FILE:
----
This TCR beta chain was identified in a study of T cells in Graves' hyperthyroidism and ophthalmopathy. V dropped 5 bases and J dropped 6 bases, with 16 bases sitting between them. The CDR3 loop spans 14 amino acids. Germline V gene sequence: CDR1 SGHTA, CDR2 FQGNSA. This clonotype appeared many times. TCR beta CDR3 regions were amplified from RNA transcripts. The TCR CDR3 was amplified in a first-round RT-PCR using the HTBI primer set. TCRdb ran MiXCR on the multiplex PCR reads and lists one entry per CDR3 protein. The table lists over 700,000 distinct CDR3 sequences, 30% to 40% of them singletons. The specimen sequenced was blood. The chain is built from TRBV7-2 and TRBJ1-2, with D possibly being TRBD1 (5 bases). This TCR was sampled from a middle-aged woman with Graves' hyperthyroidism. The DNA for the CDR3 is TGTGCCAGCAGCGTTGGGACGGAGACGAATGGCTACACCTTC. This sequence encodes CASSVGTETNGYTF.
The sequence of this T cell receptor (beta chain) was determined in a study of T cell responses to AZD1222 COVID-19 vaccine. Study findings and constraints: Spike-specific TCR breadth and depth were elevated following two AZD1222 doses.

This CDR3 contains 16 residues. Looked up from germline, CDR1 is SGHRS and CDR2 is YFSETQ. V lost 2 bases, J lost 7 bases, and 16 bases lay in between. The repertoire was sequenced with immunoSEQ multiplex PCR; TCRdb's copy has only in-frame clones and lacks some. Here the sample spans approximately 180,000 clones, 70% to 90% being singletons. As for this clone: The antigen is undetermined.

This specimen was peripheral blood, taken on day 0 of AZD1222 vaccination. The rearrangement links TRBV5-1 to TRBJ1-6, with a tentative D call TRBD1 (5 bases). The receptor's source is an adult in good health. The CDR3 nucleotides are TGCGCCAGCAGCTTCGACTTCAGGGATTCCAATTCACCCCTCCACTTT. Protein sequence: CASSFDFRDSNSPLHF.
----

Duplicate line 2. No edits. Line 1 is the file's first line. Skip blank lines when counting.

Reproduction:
The sequence of this T cell receptor (beta chain) was determined in a study of T cell responses to AZD1222 COVID-19 vaccine. Study findings and constraints: Spike-specific TCR breadth and depth were elevated following two AZD1222 doses.